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My Life in Perpetual Beta: Managing Morning People (Unlike You)

(This is the second in a series of blog posts by Life Meets Work digital contributor Dino Baskovic. He wrote this late at night, when his mind finally wakes up to start the work day.)

Imagine you manage a team comprised of morning people by nature, yet you are not one yourself. What’s a night owl in charge of all those early birds to do?


I’m not sure when I stopped being a “morning person.” As a kid, I’d get up scary early to watch dear ol’ Tom and Del on “Today in Cleveland” hours before the homeroom bell. In high school, it was the pre-dawn promise of gooey, half-baked cookies the cafeteria still prepared that way to this very day. No, it must have been during college when late nights were the new norm, and trying to make it to my 7:45 a.m. physics class on time broke every natural law in my universe.

So when I got my first taste of flex benefits early in my career, I was forever hooked. As a fledgling PR agent, I was allowedencouraged, actuallyto work from 10:30 a.m to 7:30 p.m. versus the usual 9-to-5. For the agency, it meant a warm body to answer media calls and West Coast emails after normal quittin’ time. As for me, I could stop pretending to service clients well early in the day when my brain wasn’t fully awake. Plus I beat traffic at both ends, commuter-wise. For my clients, the agency and me, flexible work hours worked incredibly well.


As I assumed managerial roles later in my career, it became apparent to me that arriving at the office mid-morning would no longer pass muster. In those particular settings, flex options were non-existent or ill-defined, and even if the reverse were true, my staff was so stuffed with early birds that I felt obligated to be at their beck and call… which almost never worked. That, and “bright and early” employees were seemingly revered, even if there was no strategic advantage to be gained by sitting at one’s desk hours before it was remotely necessary (other than it looked good to certain executives, I neurotically supposed).

And staying after hours, as I often preferred, made no difference in the minds of those above or below my pay grade. If I remotely deviated from the “approved” start and end times of the work day, I felt as though I was not being a team player nor a responsible manager, let alone a good employee.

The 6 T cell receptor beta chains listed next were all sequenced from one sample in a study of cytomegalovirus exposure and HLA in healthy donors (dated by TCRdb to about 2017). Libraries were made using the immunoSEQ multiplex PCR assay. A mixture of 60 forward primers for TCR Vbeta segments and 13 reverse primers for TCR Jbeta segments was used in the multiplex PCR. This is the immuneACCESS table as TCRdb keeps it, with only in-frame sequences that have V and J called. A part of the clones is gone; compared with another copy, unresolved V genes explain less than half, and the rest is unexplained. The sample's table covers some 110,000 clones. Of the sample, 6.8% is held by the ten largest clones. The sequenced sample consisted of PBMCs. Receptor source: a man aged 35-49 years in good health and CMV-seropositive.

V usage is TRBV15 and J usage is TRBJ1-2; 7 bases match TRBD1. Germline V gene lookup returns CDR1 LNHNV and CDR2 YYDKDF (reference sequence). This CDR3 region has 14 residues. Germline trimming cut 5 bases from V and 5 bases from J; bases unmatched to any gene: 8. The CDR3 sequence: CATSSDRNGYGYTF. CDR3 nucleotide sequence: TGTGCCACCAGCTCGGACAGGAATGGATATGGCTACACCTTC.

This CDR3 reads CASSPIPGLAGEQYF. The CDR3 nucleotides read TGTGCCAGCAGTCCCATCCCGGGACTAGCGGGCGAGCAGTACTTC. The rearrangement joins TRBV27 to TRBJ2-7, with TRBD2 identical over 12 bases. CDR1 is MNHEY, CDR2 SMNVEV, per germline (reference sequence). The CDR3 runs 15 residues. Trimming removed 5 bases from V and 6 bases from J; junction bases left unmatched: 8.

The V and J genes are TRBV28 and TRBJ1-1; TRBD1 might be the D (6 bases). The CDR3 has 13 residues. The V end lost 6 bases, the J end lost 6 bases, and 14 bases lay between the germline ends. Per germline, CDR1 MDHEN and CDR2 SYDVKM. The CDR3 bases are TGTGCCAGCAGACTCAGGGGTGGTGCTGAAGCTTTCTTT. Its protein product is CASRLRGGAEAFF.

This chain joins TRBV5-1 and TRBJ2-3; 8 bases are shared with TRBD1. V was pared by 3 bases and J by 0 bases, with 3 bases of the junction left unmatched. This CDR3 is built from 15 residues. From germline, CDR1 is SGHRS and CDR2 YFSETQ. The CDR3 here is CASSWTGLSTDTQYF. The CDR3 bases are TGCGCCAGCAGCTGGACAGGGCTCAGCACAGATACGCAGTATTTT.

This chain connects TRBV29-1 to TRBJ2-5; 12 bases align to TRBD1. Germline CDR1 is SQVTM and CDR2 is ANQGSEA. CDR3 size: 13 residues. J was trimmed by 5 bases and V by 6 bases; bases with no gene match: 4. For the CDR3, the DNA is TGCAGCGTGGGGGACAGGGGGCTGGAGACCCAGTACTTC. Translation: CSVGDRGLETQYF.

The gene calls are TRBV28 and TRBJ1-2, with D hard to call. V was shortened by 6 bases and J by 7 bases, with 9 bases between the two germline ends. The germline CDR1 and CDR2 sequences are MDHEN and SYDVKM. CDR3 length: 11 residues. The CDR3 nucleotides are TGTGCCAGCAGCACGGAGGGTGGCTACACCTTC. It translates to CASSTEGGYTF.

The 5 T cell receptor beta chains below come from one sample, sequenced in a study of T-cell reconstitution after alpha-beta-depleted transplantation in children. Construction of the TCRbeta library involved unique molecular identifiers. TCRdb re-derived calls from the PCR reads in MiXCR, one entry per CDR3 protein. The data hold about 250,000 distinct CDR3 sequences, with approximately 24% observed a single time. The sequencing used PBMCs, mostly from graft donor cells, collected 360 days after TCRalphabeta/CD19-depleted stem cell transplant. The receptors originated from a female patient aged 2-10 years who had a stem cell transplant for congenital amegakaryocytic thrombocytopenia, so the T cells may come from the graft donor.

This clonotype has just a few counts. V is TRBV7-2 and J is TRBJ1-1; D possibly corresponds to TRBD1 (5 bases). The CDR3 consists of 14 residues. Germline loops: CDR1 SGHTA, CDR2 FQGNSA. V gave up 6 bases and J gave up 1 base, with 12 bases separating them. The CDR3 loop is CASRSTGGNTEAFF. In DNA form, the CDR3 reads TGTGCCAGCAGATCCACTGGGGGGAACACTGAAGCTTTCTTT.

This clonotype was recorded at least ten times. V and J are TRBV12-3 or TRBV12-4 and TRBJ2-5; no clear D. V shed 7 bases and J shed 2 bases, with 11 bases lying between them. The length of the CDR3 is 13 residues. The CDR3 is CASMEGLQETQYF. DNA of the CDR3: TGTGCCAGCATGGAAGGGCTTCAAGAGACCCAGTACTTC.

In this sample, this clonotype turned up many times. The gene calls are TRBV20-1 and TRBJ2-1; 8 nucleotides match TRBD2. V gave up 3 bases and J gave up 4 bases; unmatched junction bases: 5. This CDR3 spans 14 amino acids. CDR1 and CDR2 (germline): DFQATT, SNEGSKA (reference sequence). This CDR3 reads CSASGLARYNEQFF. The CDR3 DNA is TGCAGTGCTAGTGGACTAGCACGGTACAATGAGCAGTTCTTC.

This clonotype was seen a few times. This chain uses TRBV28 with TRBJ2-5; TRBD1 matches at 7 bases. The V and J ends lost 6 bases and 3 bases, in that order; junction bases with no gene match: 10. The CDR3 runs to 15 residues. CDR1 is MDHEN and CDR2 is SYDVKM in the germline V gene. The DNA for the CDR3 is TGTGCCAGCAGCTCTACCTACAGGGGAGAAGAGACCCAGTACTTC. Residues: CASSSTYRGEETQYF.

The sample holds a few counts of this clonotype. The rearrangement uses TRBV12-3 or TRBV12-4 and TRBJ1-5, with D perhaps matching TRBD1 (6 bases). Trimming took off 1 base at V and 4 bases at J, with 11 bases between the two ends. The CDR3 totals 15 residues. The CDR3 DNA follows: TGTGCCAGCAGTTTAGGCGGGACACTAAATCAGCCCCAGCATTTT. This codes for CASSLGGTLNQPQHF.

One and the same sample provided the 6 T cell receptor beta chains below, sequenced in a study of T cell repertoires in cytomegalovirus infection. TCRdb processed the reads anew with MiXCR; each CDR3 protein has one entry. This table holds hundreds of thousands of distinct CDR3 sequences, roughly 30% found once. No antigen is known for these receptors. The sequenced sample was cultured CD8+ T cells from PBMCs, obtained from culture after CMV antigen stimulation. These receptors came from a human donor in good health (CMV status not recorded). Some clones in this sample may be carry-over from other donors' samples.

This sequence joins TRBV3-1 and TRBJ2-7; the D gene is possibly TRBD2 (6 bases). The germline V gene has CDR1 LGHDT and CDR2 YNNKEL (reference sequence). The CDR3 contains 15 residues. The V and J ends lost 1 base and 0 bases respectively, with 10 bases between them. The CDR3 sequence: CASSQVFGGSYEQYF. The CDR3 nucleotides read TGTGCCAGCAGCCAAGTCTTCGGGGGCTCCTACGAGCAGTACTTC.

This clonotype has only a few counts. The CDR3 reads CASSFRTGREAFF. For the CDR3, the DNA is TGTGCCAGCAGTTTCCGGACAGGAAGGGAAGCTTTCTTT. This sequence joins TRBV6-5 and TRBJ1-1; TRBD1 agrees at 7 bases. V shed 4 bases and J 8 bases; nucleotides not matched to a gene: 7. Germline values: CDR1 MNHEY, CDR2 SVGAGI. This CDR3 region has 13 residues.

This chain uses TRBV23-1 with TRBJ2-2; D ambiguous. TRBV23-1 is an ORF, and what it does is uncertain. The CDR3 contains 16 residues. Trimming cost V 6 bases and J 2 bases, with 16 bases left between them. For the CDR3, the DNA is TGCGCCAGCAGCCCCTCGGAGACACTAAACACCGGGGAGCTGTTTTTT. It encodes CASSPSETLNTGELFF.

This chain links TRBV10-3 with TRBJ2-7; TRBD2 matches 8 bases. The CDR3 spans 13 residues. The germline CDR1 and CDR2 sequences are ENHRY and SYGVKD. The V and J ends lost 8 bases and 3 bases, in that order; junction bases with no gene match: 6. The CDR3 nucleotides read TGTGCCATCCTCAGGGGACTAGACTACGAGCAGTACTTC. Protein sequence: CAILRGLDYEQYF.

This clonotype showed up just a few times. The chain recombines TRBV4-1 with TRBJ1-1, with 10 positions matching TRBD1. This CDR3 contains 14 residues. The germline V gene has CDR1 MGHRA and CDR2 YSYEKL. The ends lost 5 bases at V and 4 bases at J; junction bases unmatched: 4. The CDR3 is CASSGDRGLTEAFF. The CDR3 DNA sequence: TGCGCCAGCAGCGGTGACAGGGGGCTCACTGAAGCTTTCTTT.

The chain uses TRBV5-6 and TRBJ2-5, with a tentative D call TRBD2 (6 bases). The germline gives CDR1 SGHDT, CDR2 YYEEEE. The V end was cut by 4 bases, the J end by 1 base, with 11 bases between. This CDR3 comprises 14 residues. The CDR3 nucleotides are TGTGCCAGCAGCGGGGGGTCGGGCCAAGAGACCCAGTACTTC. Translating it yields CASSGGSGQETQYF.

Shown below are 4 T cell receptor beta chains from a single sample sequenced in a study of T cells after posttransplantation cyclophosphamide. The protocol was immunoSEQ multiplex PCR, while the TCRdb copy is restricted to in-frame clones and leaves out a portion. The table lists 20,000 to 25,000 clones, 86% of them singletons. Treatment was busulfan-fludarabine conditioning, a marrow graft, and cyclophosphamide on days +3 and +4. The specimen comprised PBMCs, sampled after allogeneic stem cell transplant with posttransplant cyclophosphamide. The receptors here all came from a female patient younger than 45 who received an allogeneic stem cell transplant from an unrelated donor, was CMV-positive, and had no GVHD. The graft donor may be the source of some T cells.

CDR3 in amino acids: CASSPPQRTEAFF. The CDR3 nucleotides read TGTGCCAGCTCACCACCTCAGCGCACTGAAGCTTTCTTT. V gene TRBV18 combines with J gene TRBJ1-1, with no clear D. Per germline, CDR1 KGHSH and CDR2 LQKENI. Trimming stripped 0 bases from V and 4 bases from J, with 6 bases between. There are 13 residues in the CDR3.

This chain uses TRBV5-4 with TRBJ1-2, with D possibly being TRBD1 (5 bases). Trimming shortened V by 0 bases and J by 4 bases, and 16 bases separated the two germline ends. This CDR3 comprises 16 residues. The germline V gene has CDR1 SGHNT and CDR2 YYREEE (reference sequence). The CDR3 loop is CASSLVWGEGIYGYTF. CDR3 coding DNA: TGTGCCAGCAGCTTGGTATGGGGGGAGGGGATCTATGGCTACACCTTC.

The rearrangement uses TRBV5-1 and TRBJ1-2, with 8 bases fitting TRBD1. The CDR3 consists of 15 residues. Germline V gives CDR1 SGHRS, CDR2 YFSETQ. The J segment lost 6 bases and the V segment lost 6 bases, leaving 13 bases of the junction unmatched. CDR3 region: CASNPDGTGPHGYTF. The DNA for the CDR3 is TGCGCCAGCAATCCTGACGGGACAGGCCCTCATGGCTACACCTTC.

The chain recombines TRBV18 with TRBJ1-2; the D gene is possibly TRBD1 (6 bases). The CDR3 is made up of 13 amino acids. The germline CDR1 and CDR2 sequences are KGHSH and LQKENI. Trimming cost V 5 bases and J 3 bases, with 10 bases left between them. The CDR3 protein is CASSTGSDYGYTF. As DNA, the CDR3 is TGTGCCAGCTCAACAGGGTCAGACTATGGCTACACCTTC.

Yet throughout all this, I dutifully honored all of my subordinates’ personal flex arrangements and obliged the work-life balance of my own superiors, often more so than my own. Only did peer managers understand my plight, as they too shared the same feelings of incongruence and unseen sacrifice. I felt trapped between some middle-management rock and hard place, failing to protect my own flex options while catering to those of others. All the while, Human Resources was little help: “Flex is more for your subordinates than it is for you!” or “You’re the manager, you figure it out.”


Looking back, there were plenty of things I could have done differently. Simple measures I could’ve taken, even if I never felt empowered to do so:

  1. Personally and closely review documented company-wide flex policies, and if applicable, division- or department-wide policies. Seek clarification from HR and from supervisors such as whether, for example, start and end times of the day are explicitly or culturally immovable except in cases of emergency.
  2. Document each of my employee’s personal flex requests and needs. Rather than casually acknowledge during one-on-ones, set clear expectations on paper in accordance with company flex policies, ensuring that such benefits will be honored provided that personnel and project-based objectives are met.
  3. Document and communicate my own personal flex needs with staff and superiors to ensure total alignment. In my case, I needed to better show my team that I could manage them effectively, be it virtually or physically. What’s more, I needed to assure leadership that team goals were being met, even exceeded, whether or not I was at my desk strictly at the prescribed times.
  4. Find my happy place, even if it means leaving my post for good. For better or worse, some working environments simply don’t offer or adhere to the flex options you wish they had, particularly as a manager. Or flex is only acceptable for certain classes of worker but not so much for others. In the end, I needed to find the culture that best suited me from a flex standpoint, allowing me to succeed as a manager, fairly and equitably.

Today, I consult for many business professionals who work a range of flexible hours, which is increasingly the norm. Were I ever to return to a traditional workplace setting, I would certainly feel more empowered to better manage my team’s and my own expectations of flex, within corporate policy, going so far as to advocate for change if necessary.

And while morning people still tend to rule the roost, my ultimate advice for managers is to serve and protect those that need you morning, noon and night, yet not so much that you stop being able to serve and protect yourself.